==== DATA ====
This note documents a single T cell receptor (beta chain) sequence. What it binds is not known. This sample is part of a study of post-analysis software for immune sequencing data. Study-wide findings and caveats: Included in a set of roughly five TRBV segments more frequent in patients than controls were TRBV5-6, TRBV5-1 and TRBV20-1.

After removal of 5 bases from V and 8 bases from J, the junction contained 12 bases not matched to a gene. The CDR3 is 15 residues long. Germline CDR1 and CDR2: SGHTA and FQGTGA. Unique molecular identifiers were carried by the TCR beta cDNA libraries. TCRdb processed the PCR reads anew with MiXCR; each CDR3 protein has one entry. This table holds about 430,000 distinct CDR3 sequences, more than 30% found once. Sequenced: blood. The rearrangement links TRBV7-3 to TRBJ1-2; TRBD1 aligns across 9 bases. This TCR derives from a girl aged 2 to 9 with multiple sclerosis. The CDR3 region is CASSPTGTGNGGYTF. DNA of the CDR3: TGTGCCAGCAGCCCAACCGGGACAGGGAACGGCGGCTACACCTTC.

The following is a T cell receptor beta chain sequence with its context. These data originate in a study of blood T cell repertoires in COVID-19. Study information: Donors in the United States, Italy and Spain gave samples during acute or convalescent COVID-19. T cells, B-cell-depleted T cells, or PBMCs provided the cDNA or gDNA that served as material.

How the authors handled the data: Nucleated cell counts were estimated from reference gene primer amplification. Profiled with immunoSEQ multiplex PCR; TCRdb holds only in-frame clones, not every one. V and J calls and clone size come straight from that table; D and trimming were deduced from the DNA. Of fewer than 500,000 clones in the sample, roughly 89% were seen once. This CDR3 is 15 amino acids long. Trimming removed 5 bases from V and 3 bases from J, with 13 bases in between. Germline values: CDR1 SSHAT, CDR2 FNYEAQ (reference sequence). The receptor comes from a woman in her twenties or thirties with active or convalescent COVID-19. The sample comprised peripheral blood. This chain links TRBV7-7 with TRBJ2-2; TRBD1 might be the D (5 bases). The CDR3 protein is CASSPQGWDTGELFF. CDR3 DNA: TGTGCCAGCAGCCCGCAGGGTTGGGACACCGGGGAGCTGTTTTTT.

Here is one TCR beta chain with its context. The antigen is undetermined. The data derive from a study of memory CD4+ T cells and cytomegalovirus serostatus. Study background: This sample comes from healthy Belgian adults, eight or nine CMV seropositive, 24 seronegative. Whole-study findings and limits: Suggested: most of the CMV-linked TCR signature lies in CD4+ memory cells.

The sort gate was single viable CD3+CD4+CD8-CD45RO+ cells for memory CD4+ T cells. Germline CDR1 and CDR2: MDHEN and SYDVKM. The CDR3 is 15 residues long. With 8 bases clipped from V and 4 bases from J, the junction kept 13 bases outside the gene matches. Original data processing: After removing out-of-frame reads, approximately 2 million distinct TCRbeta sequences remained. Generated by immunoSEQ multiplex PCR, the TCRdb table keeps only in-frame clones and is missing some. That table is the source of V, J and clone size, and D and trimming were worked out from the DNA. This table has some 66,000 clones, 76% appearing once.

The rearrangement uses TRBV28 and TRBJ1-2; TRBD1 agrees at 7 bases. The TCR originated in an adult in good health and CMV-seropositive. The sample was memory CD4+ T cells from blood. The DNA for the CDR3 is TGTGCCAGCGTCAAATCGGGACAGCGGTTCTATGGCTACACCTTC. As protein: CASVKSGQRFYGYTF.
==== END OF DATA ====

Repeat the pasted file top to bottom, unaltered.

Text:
This note documents a single T cell receptor (beta chain) sequence. What it binds is not known. This sample is part of a study of post-analysis software for immune sequencing data. Study-wide findings and caveats: Included in a set of roughly five TRBV segments more frequent in patients than controls were TRBV5-6, TRBV5-1 and TRBV20-1.

After removal of 5 bases from V and 8 bases from J, the junction contained 12 bases not matched to a gene. The CDR3 is 15 residues long. Germline CDR1 and CDR2: SGHTA and FQGTGA. Unique molecular identifiers were carried by the TCR beta cDNA libraries. TCRdb processed the PCR reads anew with MiXCR; each CDR3 protein has one entry. This table holds about 430,000 distinct CDR3 sequences, more than 30% found once. Sequenced: blood. The rearrangement links TRBV7-3 to TRBJ1-2; TRBD1 aligns across 9 bases. This TCR derives from a girl aged 2 to 9 with multiple sclerosis. The CDR3 region is CASSPTGTGNGGYTF. DNA of the CDR3: TGTGCCAGCAGCCCAACCGGGACAGGGAACGGCGGCTACACCTTC.

The following is a T cell receptor beta chain sequence with its context. These data originate in a study of blood T cell repertoires in COVID-19. Study information: Donors in the United States, Italy and Spain gave samples during acute or convalescent COVID-19. T cells, B-cell-depleted T cells, or PBMCs provided the cDNA or gDNA that served as material.

How the authors handled the data: Nucleated cell counts were estimated from reference gene primer amplification. Profiled with immunoSEQ multiplex PCR; TCRdb holds only in-frame clones, not every one. V and J calls and clone size come straight from that table; D and trimming were deduced from the DNA. Of fewer than 500,000 clones in the sample, roughly 89% were seen once. This CDR3 is 15 amino acids long. Trimming removed 5 bases from V and 3 bases from J, with 13 bases in between. Germline values: CDR1 SSHAT, CDR2 FNYEAQ (reference sequence). The receptor comes from a woman in her twenties or thirties with active or convalescent COVID-19. The sample comprised peripheral blood. This chain links TRBV7-7 with TRBJ2-2; TRBD1 might be the D (5 bases). The CDR3 protein is CASSPQGWDTGELFF. CDR3 DNA: TGTGCCAGCAGCCCGCAGGGTTGGGACACCGGGGAGCTGTTTTTT.

Here is one TCR beta chain with its context. The antigen is undetermined. The data derive from a study of memory CD4+ T cells and cytomegalovirus serostatus. Study background: This sample comes from healthy Belgian adults, eight or nine CMV seropositive, 24 seronegative. Whole-study findings and limits: Suggested: most of the CMV-linked TCR signature lies in CD4+ memory cells.

The sort gate was single viable CD3+CD4+CD8-CD45RO+ cells for memory CD4+ T cells. Germline CDR1 and CDR2: MDHEN and SYDVKM. The CDR3 is 15 residues long. With 8 bases clipped from V and 4 bases from J, the junction kept 13 bases outside the gene matches. Original data processing: After removing out-of-frame reads, approximately 2 million distinct TCRbeta sequences remained. Generated by immunoSEQ multiplex PCR, the TCRdb table keeps only in-frame clones and is missing some. That table is the source of V, J and clone size, and D and trimming were worked out from the DNA. This table has some 66,000 clones, 76% appearing once.

The rearrangement uses TRBV28 and TRBJ1-2; TRBD1 agrees at 7 bases. The TCR originated in an adult in good health and CMV-seropositive. The sample was memory CD4+ T cells from blood. The DNA for the CDR3 is TGTGCCAGCGTCAAATCGGGACAGCGGTTCTATGGCTACACCTTC. As protein: CASVKSGQRFYGYTF.